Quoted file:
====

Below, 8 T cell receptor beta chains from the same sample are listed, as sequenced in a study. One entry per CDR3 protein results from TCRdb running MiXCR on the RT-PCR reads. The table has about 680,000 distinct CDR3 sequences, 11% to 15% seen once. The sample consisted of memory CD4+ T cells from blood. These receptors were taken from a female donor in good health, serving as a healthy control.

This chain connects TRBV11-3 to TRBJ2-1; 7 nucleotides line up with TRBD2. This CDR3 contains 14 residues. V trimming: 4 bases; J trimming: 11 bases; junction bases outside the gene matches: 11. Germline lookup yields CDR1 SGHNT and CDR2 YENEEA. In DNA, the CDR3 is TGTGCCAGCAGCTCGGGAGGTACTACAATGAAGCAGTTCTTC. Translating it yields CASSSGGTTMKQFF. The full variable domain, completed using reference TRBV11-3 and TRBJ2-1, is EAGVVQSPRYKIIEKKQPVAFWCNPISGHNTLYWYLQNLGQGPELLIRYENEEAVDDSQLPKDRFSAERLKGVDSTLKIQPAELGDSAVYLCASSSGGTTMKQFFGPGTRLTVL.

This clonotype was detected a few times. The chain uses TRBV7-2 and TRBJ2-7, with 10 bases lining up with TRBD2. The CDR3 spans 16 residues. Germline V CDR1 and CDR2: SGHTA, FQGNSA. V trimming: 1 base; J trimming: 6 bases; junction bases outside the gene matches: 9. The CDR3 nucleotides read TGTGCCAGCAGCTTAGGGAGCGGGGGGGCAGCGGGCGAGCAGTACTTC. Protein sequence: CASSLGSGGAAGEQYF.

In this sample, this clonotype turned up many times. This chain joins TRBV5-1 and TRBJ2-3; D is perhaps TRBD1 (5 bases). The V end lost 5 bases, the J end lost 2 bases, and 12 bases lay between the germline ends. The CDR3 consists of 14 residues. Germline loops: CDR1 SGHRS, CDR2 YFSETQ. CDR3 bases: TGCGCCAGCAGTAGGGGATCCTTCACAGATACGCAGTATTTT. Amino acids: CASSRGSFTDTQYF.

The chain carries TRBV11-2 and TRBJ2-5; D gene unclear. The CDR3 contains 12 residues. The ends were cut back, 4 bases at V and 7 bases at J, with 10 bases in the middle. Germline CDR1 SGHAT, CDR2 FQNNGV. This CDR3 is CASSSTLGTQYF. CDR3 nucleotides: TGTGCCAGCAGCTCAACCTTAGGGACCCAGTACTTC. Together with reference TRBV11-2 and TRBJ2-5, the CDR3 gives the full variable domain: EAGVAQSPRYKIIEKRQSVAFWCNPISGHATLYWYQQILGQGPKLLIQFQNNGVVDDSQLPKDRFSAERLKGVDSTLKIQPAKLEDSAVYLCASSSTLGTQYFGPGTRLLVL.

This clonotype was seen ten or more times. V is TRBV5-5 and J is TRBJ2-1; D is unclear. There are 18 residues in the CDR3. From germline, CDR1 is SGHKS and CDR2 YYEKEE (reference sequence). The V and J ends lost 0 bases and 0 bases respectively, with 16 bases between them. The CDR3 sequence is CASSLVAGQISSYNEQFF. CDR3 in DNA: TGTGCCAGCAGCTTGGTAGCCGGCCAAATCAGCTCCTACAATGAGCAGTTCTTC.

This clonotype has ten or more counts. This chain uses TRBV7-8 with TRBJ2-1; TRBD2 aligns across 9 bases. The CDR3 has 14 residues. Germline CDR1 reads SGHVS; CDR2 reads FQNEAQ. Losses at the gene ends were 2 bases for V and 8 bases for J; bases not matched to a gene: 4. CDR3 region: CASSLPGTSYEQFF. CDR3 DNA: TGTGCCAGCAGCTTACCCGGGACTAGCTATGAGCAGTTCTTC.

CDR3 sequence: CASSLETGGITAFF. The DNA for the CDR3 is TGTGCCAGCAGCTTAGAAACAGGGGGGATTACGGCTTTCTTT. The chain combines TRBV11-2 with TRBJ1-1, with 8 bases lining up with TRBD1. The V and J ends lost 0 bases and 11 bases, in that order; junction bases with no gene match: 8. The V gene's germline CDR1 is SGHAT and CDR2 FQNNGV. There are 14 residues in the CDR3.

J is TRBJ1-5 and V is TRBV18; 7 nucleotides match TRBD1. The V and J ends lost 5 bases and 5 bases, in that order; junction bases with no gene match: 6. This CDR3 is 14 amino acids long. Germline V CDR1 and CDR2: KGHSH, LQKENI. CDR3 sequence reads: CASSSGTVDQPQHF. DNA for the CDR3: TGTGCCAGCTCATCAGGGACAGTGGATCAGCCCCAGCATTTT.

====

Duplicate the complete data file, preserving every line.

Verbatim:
Below, 8 T cell receptor beta chains from the same sample are listed, as sequenced in a study. One entry per CDR3 protein results from TCRdb running MiXCR on the RT-PCR reads. The table has about 680,000 distinct CDR3 sequences, 11% to 15% seen once. The sample consisted of memory CD4+ T cells from blood. These receptors were taken from a female donor in good health, serving as a healthy control.

This chain connects TRBV11-3 to TRBJ2-1; 7 nucleotides line up with TRBD2. This CDR3 contains 14 residues. V trimming: 4 bases; J trimming: 11 bases; junction bases outside the gene matches: 11. Germline lookup yields CDR1 SGHNT and CDR2 YENEEA. In DNA, the CDR3 is TGTGCCAGCAGCTCGGGAGGTACTACAATGAAGCAGTTCTTC. Translating it yields CASSSGGTTMKQFF. The full variable domain, completed using reference TRBV11-3 and TRBJ2-1, is EAGVVQSPRYKIIEKKQPVAFWCNPISGHNTLYWYLQNLGQGPELLIRYENEEAVDDSQLPKDRFSAERLKGVDSTLKIQPAELGDSAVYLCASSSGGTTMKQFFGPGTRLTVL.

This clonotype was detected a few times. The chain uses TRBV7-2 and TRBJ2-7, with 10 bases lining up with TRBD2. The CDR3 spans 16 residues. Germline V CDR1 and CDR2: SGHTA, FQGNSA. V trimming: 1 base; J trimming: 6 bases; junction bases outside the gene matches: 9. The CDR3 nucleotides read TGTGCCAGCAGCTTAGGGAGCGGGGGGGCAGCGGGCGAGCAGTACTTC. Protein sequence: CASSLGSGGAAGEQYF.

In this sample, this clonotype turned up many times. This chain joins TRBV5-1 and TRBJ2-3; D is perhaps TRBD1 (5 bases). The V end lost 5 bases, the J end lost 2 bases, and 12 bases lay between the germline ends. The CDR3 consists of 14 residues. Germline loops: CDR1 SGHRS, CDR2 YFSETQ. CDR3 bases: TGCGCCAGCAGTAGGGGATCCTTCACAGATACGCAGTATTTT. Amino acids: CASSRGSFTDTQYF.

The chain carries TRBV11-2 and TRBJ2-5; D gene unclear. The CDR3 contains 12 residues. The ends were cut back, 4 bases at V and 7 bases at J, with 10 bases in the middle. Germline CDR1 SGHAT, CDR2 FQNNGV. This CDR3 is CASSSTLGTQYF. CDR3 nucleotides: TGTGCCAGCAGCTCAACCTTAGGGACCCAGTACTTC. Together with reference TRBV11-2 and TRBJ2-5, the CDR3 gives the full variable domain: EAGVAQSPRYKIIEKRQSVAFWCNPISGHATLYWYQQILGQGPKLLIQFQNNGVVDDSQLPKDRFSAERLKGVDSTLKIQPAKLEDSAVYLCASSSTLGTQYFGPGTRLLVL.

This clonotype was seen ten or more times. V is TRBV5-5 and J is TRBJ2-1; D is unclear. There are 18 residues in the CDR3. From germline, CDR1 is SGHKS and CDR2 YYEKEE (reference sequence). The V and J ends lost 0 bases and 0 bases respectively, with 16 bases between them. The CDR3 sequence is CASSLVAGQISSYNEQFF. CDR3 in DNA: TGTGCCAGCAGCTTGGTAGCCGGCCAAATCAGCTCCTACAATGAGCAGTTCTTC.

This clonotype has ten or more counts. This chain uses TRBV7-8 with TRBJ2-1; TRBD2 aligns across 9 bases. The CDR3 has 14 residues. Germline CDR1 reads SGHVS; CDR2 reads FQNEAQ. Losses at the gene ends were 2 bases for V and 8 bases for J; bases not matched to a gene: 4. CDR3 region: CASSLPGTSYEQFF. CDR3 DNA: TGTGCCAGCAGCTTACCCGGGACTAGCTATGAGCAGTTCTTC.

CDR3 sequence: CASSLETGGITAFF. The DNA for the CDR3 is TGTGCCAGCAGCTTAGAAACAGGGGGGATTACGGCTTTCTTT. The chain combines TRBV11-2 with TRBJ1-1, with 8 bases lining up with TRBD1. The V and J ends lost 0 bases and 11 bases, in that order; junction bases with no gene match: 8. The V gene's germline CDR1 is SGHAT and CDR2 FQNNGV. There are 14 residues in the CDR3.

J is TRBJ1-5 and V is TRBV18; 7 nucleotides match TRBD1. The V and J ends lost 5 bases and 5 bases, in that order; junction bases with no gene match: 6. This CDR3 is 14 amino acids long. Germline V CDR1 and CDR2: KGHSH, LQKENI. CDR3 sequence reads: CASSSGTVDQPQHF. DNA for the CDR3: TGTGCCAGCTCATCAGGGACAGTGGATCAGCCCCAGCATTTT.